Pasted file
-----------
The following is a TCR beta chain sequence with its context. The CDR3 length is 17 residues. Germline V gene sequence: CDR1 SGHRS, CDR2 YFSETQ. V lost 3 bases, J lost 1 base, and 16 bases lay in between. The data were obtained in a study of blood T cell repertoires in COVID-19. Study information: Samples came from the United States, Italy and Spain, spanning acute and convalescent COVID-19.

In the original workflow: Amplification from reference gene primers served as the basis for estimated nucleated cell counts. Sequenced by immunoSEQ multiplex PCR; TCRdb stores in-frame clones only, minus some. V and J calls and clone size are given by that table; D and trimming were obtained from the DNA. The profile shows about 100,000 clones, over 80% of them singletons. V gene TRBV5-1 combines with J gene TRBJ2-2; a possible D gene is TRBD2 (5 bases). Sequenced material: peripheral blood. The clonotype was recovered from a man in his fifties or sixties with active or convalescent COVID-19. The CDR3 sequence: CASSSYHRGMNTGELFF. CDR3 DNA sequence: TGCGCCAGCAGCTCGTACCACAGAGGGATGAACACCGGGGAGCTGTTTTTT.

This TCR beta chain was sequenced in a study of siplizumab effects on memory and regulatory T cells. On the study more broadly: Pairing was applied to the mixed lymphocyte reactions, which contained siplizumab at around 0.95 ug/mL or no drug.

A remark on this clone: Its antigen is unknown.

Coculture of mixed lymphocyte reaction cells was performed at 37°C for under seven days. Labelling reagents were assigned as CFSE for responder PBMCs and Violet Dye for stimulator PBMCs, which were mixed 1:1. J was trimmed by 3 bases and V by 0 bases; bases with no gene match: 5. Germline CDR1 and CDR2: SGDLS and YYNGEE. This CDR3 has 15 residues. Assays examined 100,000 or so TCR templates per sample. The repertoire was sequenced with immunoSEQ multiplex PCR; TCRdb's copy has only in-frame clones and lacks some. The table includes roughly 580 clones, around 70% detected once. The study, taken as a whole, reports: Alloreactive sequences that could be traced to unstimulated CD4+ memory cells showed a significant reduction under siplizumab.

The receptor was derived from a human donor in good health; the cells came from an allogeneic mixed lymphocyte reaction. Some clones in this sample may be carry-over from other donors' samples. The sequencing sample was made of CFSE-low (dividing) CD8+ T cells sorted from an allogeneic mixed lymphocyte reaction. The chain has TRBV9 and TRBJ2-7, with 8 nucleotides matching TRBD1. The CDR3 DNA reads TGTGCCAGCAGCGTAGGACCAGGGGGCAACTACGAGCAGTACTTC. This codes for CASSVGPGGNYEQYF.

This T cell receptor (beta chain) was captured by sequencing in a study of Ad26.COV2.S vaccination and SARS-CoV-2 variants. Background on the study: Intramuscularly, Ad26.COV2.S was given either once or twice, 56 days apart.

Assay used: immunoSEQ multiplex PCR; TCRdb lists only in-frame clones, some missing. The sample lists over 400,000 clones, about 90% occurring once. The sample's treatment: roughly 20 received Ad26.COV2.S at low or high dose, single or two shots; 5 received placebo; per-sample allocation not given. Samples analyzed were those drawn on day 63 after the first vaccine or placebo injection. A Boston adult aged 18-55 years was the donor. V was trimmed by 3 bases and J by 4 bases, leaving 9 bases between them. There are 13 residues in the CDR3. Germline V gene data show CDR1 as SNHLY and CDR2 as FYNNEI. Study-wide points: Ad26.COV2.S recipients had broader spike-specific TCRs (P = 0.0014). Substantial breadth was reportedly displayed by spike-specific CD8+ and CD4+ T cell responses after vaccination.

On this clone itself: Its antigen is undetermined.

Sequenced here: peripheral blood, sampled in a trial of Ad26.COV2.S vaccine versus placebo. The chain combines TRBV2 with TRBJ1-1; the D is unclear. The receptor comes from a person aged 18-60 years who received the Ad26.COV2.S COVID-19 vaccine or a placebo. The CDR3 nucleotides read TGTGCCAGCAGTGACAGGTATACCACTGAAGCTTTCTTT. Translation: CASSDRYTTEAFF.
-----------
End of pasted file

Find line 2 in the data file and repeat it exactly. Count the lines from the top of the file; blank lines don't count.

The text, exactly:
In the original workflow: Amplification from reference gene primers served as the basis for estimated nucleated cell counts. Sequenced by immunoSEQ multiplex PCR; TCRdb stores in-frame clones only, minus some. V and J calls and clone size are given by that table; D and trimming were obtained from the DNA. The profile shows about 100,000 clones, over 80% of them singletons. V gene TRBV5-1 combines with J gene TRBJ2-2; a possible D gene is TRBD2 (5 bases). Sequenced material: peripheral blood. The clonotype was recovered from a man in his fifties or sixties with active or convalescent COVID-19. The CDR3 sequence: CASSSYHRGMNTGELFF. CDR3 DNA sequence: TGCGCCAGCAGCTCGTACCACAGAGGGATGAACACCGGGGAGCTGTTTTTT.